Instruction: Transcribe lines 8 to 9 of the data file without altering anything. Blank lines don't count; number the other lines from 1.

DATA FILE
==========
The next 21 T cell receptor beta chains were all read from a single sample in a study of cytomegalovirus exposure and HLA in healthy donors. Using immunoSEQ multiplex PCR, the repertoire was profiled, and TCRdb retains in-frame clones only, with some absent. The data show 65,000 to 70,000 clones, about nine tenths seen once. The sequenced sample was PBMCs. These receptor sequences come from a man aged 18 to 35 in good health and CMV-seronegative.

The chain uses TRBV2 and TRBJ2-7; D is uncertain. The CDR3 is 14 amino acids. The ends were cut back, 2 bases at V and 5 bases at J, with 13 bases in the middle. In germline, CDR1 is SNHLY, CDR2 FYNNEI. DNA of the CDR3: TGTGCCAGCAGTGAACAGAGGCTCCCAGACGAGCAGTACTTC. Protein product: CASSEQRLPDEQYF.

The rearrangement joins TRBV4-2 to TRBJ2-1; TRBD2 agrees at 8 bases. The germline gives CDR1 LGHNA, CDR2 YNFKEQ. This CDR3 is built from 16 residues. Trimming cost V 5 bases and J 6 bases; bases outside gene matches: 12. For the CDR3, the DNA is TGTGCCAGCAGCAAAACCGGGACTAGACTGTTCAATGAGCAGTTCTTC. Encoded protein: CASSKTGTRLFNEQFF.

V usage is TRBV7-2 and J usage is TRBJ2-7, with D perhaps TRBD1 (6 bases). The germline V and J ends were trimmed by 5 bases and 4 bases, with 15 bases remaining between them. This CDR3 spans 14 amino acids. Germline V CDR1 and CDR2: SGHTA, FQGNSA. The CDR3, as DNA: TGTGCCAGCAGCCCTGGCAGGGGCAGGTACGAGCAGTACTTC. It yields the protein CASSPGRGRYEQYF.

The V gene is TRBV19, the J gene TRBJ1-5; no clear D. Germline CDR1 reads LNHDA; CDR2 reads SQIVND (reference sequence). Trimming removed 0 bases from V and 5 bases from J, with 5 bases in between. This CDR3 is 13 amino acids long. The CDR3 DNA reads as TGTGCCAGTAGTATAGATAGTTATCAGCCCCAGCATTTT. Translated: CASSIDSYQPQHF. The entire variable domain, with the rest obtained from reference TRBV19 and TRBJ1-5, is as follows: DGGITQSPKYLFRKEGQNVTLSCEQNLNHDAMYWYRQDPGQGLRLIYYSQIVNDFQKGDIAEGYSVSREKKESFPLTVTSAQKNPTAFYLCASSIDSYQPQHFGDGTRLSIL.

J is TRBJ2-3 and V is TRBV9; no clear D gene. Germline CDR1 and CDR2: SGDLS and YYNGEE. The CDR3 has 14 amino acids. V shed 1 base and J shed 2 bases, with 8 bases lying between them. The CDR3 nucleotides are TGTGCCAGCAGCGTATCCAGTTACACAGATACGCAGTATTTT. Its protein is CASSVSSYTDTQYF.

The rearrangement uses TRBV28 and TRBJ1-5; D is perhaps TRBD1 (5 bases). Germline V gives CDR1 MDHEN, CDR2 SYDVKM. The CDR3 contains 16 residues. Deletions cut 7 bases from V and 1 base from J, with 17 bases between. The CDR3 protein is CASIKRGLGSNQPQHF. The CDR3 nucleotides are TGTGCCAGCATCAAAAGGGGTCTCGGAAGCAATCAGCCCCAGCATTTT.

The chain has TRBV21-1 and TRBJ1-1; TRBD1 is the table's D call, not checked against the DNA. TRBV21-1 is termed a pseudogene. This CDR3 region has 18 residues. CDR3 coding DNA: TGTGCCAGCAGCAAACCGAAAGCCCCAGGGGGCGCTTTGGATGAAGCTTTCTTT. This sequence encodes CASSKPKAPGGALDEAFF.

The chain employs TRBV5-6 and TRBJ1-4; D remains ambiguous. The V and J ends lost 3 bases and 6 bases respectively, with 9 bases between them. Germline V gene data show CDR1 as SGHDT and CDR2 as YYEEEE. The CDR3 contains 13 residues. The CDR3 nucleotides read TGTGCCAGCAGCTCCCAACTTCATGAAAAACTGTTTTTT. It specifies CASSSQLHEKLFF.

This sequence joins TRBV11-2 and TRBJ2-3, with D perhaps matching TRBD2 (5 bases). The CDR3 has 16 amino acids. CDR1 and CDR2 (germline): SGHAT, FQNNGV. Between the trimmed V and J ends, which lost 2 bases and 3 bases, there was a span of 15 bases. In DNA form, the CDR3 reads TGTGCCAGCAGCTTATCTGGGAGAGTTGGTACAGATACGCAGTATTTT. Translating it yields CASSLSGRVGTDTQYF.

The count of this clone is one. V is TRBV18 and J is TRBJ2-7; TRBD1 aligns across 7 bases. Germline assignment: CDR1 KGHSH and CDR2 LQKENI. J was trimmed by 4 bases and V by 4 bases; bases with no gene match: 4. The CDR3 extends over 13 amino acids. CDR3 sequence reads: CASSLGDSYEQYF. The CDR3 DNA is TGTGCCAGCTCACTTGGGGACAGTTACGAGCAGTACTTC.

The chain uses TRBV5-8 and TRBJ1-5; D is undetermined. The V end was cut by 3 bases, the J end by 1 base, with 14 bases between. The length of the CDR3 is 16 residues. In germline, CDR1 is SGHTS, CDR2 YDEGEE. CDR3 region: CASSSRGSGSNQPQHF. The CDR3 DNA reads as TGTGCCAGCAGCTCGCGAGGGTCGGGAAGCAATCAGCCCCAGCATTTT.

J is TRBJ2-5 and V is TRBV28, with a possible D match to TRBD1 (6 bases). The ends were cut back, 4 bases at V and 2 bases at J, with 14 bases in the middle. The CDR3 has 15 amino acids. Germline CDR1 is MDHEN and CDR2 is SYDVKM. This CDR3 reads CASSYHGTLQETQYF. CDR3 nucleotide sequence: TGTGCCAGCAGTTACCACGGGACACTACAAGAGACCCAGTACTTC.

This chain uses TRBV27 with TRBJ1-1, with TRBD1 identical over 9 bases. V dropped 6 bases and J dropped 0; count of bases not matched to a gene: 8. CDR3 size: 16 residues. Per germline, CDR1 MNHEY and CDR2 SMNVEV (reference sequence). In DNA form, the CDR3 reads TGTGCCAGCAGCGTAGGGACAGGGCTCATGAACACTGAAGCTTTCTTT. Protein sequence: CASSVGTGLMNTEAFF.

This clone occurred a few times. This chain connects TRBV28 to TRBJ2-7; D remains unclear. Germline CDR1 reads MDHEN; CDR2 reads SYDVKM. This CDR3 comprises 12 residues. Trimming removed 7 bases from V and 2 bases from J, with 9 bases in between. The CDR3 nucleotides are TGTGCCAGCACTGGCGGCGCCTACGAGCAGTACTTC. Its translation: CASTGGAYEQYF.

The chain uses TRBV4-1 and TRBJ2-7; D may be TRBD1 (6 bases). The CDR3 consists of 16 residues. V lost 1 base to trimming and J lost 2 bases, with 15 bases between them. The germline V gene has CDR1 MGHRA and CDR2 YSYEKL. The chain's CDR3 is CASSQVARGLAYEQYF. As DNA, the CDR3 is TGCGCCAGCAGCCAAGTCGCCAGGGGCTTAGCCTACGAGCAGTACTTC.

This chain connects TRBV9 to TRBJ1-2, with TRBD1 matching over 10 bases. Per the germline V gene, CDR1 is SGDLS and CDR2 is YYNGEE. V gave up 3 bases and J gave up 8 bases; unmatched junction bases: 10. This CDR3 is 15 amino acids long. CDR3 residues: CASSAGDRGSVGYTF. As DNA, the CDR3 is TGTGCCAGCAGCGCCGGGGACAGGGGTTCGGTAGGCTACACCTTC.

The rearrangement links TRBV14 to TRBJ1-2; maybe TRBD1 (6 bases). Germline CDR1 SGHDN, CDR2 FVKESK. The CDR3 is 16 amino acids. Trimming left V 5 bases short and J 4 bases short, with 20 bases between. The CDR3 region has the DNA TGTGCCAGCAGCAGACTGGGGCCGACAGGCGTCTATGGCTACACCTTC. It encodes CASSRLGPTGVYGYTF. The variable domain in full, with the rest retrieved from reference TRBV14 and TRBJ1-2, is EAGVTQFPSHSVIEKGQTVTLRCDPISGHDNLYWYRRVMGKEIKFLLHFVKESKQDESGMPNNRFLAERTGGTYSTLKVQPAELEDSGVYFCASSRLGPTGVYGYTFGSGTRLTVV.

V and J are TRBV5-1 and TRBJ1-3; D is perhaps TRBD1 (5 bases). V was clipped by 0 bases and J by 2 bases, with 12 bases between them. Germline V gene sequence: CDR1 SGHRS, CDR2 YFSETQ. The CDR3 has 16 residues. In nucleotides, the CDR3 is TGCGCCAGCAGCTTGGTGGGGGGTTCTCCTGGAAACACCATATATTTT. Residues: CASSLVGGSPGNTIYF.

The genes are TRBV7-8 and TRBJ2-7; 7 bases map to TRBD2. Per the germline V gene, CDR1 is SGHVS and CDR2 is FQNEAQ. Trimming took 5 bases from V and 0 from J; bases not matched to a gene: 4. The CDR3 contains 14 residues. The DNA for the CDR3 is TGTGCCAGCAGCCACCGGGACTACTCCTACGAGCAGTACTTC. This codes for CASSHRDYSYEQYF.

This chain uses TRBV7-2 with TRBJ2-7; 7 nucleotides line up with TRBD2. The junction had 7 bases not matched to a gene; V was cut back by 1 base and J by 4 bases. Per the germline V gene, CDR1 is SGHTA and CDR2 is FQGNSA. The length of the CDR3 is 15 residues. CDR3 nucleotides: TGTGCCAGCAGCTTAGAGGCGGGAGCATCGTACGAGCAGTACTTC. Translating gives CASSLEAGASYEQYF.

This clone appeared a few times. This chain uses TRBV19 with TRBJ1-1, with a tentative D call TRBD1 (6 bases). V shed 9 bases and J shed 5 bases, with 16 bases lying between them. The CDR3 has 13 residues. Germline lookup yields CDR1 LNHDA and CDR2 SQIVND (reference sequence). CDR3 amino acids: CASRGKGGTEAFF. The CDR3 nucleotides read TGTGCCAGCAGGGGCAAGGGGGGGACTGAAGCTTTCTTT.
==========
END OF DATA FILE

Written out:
The chain has TRBV21-1 and TRBJ1-1; TRBD1 is the table's D call, not checked against the DNA. TRBV21-1 is termed a pseudogene. This CDR3 region has 18 residues. CDR3 coding DNA: TGTGCCAGCAGCAAACCGAAAGCCCCAGGGGGCGCTTTGGATGAAGCTTTCTTT. This sequence encodes CASSKPKAPGGALDEAFF.

The chain employs TRBV5-6 and TRBJ1-4; D remains ambiguous. The V and J ends lost 3 bases and 6 bases respectively, with 9 bases between them. Germline V gene data show CDR1 as SGHDT and CDR2 as YYEEEE. The CDR3 contains 13 residues. The CDR3 nucleotides read TGTGCCAGCAGCTCCCAACTTCATGAAAAACTGTTTTTT. It specifies CASSSQLHEKLFF.